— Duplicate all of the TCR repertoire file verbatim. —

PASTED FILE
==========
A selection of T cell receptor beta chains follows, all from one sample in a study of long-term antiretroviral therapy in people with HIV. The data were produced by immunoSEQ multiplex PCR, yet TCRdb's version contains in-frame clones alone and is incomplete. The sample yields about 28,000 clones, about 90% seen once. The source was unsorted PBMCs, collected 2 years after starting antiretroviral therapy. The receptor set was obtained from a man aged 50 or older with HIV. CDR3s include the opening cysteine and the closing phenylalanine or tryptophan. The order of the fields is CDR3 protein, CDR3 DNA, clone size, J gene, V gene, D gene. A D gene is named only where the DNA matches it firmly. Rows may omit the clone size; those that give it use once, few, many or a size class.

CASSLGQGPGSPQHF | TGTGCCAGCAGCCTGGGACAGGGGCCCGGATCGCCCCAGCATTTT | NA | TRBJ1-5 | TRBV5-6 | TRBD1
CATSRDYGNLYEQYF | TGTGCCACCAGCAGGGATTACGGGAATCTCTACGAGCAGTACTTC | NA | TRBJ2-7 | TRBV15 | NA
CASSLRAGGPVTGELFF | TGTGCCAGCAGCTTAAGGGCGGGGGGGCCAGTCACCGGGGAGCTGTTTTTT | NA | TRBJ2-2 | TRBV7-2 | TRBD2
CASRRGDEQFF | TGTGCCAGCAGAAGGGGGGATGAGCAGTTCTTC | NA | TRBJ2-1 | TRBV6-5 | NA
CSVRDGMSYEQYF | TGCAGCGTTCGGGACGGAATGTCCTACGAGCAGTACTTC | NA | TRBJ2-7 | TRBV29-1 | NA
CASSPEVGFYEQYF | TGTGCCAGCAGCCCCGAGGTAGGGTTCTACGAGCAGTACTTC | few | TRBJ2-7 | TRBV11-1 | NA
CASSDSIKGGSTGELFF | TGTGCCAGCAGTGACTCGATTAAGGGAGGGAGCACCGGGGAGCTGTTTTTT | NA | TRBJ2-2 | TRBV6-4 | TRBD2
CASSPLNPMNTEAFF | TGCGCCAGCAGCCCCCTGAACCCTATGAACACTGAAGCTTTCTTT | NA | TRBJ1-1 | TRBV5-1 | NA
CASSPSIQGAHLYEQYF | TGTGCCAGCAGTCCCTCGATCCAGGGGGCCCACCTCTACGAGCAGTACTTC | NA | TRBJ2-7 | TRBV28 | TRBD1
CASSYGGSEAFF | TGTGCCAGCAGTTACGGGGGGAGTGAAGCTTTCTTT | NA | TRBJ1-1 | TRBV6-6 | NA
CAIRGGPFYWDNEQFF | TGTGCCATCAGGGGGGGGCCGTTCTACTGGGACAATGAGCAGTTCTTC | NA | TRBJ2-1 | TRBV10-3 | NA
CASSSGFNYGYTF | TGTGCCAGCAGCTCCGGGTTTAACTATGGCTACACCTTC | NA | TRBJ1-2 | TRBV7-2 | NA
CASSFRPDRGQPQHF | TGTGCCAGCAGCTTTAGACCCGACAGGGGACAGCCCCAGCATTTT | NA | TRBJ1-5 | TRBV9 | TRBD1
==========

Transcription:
A selection of T cell receptor beta chains follows, all from one sample in a study of long-term antiretroviral therapy in people with HIV. The data were produced by immunoSEQ multiplex PCR, yet TCRdb's version contains in-frame clones alone and is incomplete. The sample yields about 28,000 clones, about 90% seen once. The source was unsorted PBMCs, collected 2 years after starting antiretroviral therapy. The receptor set was obtained from a man aged 50 or older with HIV. CDR3s include the opening cysteine and the closing phenylalanine or tryptophan. The order of the fields is CDR3 protein, CDR3 DNA, clone size, J gene, V gene, D gene. A D gene is named only where the DNA matches it firmly. Rows may omit the clone size; those that give it use once, few, many or a size class.

CASSLGQGPGSPQHF | TGTGCCAGCAGCCTGGGACAGGGGCCCGGATCGCCCCAGCATTTT | NA | TRBJ1-5 | TRBV5-6 | TRBD1
CATSRDYGNLYEQYF | TGTGCCACCAGCAGGGATTACGGGAATCTCTACGAGCAGTACTTC | NA | TRBJ2-7 | TRBV15 | NA
CASSLRAGGPVTGELFF | TGTGCCAGCAGCTTAAGGGCGGGGGGGCCAGTCACCGGGGAGCTGTTTTTT | NA | TRBJ2-2 | TRBV7-2 | TRBD2
CASRRGDEQFF | TGTGCCAGCAGAAGGGGGGATGAGCAGTTCTTC | NA | TRBJ2-1 | TRBV6-5 | NA
CSVRDGMSYEQYF | TGCAGCGTTCGGGACGGAATGTCCTACGAGCAGTACTTC | NA | TRBJ2-7 | TRBV29-1 | NA
CASSPEVGFYEQYF | TGTGCCAGCAGCCCCGAGGTAGGGTTCTACGAGCAGTACTTC | few | TRBJ2-7 | TRBV11-1 | NA
CASSDSIKGGSTGELFF | TGTGCCAGCAGTGACTCGATTAAGGGAGGGAGCACCGGGGAGCTGTTTTTT | NA | TRBJ2-2 | TRBV6-4 | TRBD2
CASSPLNPMNTEAFF | TGCGCCAGCAGCCCCCTGAACCCTATGAACACTGAAGCTTTCTTT | NA | TRBJ1-1 | TRBV5-1 | NA
CASSPSIQGAHLYEQYF | TGTGCCAGCAGTCCCTCGATCCAGGGGGCCCACCTCTACGAGCAGTACTTC | NA | TRBJ2-7 | TRBV28 | TRBD1
CASSYGGSEAFF | TGTGCCAGCAGTTACGGGGGGAGTGAAGCTTTCTTT | NA | TRBJ1-1 | TRBV6-6 | NA
CAIRGGPFYWDNEQFF | TGTGCCATCAGGGGGGGGCCGTTCTACTGGGACAATGAGCAGTTCTTC | NA | TRBJ2-1 | TRBV10-3 | NA
CASSSGFNYGYTF | TGTGCCAGCAGCTCCGGGTTTAACTATGGCTACACCTTC | NA | TRBJ1-2 | TRBV7-2 | NA
CASSFRPDRGQPQHF | TGTGCCAGCAGCTTTAGACCCGACAGGGGACAGCCCCAGCATTTT | NA | TRBJ1-5 | TRBV9 | TRBD1